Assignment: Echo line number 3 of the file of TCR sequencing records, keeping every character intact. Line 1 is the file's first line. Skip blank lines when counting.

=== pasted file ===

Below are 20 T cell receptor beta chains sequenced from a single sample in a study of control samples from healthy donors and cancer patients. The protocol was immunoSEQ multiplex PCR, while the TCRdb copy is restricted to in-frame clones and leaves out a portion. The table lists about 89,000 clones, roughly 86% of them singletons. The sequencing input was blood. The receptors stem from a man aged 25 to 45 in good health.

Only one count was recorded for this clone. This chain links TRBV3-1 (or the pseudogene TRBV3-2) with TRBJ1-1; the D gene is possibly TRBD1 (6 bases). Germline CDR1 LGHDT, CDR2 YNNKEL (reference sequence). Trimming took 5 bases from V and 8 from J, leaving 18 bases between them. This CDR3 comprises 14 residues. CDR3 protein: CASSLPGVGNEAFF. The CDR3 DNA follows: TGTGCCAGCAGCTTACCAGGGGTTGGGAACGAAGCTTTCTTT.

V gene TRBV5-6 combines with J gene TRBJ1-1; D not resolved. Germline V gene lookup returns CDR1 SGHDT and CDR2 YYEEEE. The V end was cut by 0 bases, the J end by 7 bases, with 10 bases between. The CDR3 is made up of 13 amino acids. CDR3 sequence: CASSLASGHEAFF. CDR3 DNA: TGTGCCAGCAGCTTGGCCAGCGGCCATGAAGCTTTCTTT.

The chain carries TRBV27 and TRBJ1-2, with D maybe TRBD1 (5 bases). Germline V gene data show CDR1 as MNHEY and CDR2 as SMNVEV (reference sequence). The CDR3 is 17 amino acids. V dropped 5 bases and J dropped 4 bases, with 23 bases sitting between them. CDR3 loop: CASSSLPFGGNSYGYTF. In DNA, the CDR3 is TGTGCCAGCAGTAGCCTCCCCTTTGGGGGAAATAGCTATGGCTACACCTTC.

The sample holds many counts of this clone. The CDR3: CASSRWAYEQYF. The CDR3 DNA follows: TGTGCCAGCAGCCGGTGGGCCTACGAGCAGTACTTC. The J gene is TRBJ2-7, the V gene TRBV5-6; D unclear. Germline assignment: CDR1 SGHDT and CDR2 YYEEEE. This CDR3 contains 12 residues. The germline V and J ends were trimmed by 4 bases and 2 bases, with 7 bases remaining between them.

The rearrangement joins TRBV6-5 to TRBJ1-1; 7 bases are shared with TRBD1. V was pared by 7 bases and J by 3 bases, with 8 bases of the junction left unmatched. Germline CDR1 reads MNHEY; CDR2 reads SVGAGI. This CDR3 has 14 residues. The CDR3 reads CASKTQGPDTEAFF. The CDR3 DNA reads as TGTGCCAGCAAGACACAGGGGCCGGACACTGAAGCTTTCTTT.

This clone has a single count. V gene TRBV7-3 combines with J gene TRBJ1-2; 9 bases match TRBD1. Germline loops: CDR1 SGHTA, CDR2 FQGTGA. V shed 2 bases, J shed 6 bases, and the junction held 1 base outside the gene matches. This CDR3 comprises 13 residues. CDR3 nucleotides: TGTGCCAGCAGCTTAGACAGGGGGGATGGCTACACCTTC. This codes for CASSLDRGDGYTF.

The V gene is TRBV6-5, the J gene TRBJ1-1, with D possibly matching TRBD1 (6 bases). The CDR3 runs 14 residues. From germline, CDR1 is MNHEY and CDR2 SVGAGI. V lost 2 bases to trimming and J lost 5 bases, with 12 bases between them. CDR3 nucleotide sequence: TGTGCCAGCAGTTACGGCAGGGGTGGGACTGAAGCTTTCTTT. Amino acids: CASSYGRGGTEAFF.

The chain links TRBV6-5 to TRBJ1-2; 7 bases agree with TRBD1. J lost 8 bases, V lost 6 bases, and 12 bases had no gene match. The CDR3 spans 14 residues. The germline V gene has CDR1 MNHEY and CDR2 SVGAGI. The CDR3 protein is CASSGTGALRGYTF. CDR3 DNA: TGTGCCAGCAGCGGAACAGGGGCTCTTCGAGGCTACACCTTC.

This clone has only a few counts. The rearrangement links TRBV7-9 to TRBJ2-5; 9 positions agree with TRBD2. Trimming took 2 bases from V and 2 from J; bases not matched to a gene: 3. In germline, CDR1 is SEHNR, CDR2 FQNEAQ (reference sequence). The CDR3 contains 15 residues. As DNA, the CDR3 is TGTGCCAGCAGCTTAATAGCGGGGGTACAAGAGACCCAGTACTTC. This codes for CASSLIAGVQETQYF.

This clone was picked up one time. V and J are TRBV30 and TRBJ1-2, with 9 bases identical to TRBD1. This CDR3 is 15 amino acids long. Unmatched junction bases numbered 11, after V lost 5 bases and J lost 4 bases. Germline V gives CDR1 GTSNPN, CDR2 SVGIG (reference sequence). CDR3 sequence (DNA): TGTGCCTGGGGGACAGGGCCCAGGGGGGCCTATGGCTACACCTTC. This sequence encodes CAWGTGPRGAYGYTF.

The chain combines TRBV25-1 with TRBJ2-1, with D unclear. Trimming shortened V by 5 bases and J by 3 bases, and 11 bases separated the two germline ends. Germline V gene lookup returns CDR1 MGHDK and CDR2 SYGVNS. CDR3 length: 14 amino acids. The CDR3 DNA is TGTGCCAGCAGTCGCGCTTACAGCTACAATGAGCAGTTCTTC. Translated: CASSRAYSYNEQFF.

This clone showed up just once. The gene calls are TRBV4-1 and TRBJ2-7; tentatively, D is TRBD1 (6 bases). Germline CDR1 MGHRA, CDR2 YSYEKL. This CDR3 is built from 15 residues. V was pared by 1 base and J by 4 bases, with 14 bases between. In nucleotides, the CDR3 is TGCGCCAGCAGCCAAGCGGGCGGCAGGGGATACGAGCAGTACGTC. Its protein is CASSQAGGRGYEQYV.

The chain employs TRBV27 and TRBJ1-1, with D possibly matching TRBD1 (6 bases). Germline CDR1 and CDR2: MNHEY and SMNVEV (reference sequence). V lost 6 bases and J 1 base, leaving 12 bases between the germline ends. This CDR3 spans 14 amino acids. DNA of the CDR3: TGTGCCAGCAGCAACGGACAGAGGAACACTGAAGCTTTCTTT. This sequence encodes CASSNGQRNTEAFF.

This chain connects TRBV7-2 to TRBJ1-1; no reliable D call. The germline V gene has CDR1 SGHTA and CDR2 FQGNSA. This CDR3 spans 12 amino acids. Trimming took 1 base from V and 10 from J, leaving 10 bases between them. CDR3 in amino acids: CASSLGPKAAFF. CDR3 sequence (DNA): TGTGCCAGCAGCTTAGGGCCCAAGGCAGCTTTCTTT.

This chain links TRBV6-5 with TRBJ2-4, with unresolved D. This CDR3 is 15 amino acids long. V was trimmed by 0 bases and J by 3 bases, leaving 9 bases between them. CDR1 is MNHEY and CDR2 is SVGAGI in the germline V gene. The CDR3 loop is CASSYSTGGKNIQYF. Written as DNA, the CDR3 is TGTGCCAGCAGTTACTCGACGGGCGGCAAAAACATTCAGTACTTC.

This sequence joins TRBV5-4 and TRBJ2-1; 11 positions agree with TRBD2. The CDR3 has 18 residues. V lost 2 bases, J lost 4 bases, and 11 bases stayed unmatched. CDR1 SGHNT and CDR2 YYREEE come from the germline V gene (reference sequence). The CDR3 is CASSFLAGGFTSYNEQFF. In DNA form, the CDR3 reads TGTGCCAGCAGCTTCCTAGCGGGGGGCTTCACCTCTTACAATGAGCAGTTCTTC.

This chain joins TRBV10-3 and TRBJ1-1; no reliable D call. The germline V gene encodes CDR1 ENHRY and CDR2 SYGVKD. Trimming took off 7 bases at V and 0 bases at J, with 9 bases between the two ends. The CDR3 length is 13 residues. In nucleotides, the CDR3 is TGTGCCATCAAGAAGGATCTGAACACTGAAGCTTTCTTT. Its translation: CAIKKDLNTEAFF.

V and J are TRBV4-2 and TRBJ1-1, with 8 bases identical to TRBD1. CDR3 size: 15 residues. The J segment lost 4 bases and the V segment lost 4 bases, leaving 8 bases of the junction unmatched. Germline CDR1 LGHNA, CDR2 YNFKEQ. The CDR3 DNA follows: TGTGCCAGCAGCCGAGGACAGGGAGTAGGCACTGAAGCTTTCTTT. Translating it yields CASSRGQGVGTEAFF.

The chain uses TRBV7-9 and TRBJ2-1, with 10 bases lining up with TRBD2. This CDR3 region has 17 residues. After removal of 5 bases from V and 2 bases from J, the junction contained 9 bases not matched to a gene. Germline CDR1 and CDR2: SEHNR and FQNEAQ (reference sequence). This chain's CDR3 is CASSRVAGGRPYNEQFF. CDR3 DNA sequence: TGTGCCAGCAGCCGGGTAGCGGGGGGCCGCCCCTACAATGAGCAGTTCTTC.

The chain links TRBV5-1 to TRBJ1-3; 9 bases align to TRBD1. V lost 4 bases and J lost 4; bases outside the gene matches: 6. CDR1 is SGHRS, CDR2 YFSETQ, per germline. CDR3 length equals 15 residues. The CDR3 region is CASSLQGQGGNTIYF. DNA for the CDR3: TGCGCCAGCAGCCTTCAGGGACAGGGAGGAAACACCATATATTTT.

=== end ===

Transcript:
V gene TRBV5-6 combines with J gene TRBJ1-1; D not resolved. Germline V gene lookup returns CDR1 SGHDT and CDR2 YYEEEE. The V end was cut by 0 bases, the J end by 7 bases, with 10 bases between. The CDR3 is made up of 13 amino acids. CDR3 sequence: CASSLASGHEAFF. CDR3 DNA: TGTGCCAGCAGCTTGGCCAGCGGCCATGAAGCTTTCTTT.